She found herself on the fast track to fame

Only two years after her traumatic car accident, 18 year-old Barr packed her bags, left her family's Salt Lake City home, and made the move to Colorado — a move that proved itself to be a pivotal time in Barr's life. 

An aspiring writer, Barr found steady work at a restaurant, serving customers food, drinks, and her trademark sass. When one customer likened her witty banter to that of Comedy Works, a local comedy club, Barr decided to make the leap and try her hand at stand-up comedy. She became a regular at clubs around Colorado, perfecting her act and eventually developing her "Domestic Goddess" persona. "I had a standing ovation every night," Barr wrote in her autobiography, Roseanne: My Life as a Woman (via People). 

After winning the Denver Laff-Off contest in 1983, Barr moved to Los Angeles, California, where she was an instant hit. In 1988 — only a few years after her move to Los Angeles — Barr's very first HBO special, The Roseanne Barr Show, earned the comedian the American Comedy Award for Funniest Female Performer in a TV Special. 

Casting the Conners

In 1987, Barr's no-nonsense, "Domestic Goddess" brand of humor caught the attention of Marcy Carsey and Tom Werner — executive producers of The Cosby Show who, according to an Entertainment Weekly interview, were looking to create a show about a "no-perks" American family. 

Because Barr was an inexperienced actor, Carsey and Werner sought experienced, talented actors to cast as her family so that Barr "could learn from them." According to Roseanne writer Matt Williams, he knew the team had a good thing going when John Goodman was brought in to read with Barr. "He looked at Roseanne, and said, 'Scoot over.' She said, 'Shut up,' and he plopped down, and it was like they had been married for 16 years," Williams recalled to Entertainment Weekly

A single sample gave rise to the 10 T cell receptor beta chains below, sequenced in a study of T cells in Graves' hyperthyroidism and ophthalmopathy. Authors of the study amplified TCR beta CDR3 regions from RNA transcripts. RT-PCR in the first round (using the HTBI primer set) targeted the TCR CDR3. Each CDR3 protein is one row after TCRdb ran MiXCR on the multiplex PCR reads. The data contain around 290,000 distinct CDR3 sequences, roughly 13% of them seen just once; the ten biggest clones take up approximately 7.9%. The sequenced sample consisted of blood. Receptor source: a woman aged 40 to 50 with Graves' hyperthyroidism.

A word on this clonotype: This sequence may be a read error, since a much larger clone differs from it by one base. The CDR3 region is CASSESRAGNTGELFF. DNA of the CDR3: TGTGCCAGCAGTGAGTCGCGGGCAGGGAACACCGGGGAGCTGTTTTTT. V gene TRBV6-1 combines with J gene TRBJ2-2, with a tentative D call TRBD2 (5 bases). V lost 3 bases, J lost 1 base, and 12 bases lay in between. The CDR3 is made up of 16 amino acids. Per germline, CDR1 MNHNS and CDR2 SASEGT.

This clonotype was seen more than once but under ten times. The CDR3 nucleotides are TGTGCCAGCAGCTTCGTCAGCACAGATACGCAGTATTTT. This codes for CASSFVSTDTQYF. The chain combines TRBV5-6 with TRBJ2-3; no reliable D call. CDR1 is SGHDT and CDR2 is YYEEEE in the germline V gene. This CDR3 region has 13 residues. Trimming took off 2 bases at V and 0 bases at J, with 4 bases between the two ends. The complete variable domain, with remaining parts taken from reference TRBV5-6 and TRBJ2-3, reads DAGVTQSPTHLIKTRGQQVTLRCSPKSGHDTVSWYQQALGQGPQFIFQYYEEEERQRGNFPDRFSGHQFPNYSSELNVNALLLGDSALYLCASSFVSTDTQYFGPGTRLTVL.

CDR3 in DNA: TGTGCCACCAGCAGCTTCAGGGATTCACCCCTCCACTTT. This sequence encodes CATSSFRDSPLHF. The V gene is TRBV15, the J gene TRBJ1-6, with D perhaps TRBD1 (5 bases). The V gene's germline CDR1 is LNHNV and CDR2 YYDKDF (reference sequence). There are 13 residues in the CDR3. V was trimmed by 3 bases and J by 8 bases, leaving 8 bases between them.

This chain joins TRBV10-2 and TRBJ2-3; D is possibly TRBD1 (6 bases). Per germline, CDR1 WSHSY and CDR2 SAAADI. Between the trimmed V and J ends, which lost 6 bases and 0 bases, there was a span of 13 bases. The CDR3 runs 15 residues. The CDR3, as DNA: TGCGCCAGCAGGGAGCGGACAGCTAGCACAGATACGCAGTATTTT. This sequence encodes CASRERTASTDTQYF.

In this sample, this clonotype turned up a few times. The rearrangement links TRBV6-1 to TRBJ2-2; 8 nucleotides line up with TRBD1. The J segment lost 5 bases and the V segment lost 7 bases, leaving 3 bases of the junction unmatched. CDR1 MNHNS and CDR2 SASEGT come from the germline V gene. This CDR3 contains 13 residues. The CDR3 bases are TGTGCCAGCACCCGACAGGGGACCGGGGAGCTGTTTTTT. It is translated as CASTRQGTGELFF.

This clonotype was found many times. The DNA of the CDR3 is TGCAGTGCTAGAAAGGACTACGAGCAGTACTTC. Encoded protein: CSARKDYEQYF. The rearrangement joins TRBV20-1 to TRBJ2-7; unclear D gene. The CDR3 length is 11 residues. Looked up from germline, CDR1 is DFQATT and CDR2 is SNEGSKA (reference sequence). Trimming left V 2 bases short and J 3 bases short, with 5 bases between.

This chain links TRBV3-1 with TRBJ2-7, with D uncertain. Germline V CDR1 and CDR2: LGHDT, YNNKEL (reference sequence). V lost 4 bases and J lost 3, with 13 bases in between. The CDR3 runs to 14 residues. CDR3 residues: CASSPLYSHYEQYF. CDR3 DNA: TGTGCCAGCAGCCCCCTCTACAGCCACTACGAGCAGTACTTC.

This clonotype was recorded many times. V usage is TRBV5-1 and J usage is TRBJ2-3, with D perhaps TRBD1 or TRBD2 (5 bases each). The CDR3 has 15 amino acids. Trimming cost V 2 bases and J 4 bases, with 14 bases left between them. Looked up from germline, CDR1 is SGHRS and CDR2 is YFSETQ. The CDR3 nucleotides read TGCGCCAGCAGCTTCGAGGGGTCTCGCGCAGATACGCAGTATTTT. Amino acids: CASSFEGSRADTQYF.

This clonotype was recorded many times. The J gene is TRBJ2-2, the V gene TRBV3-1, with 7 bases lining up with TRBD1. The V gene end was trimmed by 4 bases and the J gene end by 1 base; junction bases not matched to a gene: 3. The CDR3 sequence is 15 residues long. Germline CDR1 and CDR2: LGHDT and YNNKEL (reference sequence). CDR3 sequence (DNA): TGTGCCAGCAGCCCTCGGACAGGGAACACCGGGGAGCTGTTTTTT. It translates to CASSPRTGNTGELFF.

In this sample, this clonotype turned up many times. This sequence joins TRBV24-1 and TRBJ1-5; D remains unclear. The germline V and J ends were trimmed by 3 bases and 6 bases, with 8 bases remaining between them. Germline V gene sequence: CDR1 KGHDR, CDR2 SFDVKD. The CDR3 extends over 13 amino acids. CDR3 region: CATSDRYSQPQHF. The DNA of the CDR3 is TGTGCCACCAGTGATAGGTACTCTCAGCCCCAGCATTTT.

Barr says she fell in love with Goodman the second she met him. He was the only actor to read for the role of Dan Conner, Roseanne's lovable goofball of a husband. After casting Goodman, Barr and the Roseanne producers carefully casted the remaining members of the iconic Conner clan with the likes of Laurie Metcalf, Sara Gilbert, Michael Fishman, and Lecy Goranson. Just like that, there were six — and one of the most beloved American families was born. 

"I wrote it. I created it. I thought it up. I lived it."

Imagine, if you will, gathering with some of your closest friends and collaborators to witness your eponymous show's network television premiere. Imagine that you've poured every ounce of your creative energy into developing this show, drawing upon your comedy and real-life experiences, and crafting each character around your actual family. Now, imagine seeing "Created by Ben Williams" sprawled across the television screen during your show's opening credits. Would you be mad? If you happen to be Roseanne Barr, the answer to that question is a resounding yes.

While Williams maintained that The Writers Guild of America is to blame for the credits fiasco, Barr didn't — and would never — buy his explanation. "I was the writer," she told Entertainment Weekly. "It wasn't that it was based off my life — it's that I wrote it. I created it. I thought it up. I lived it."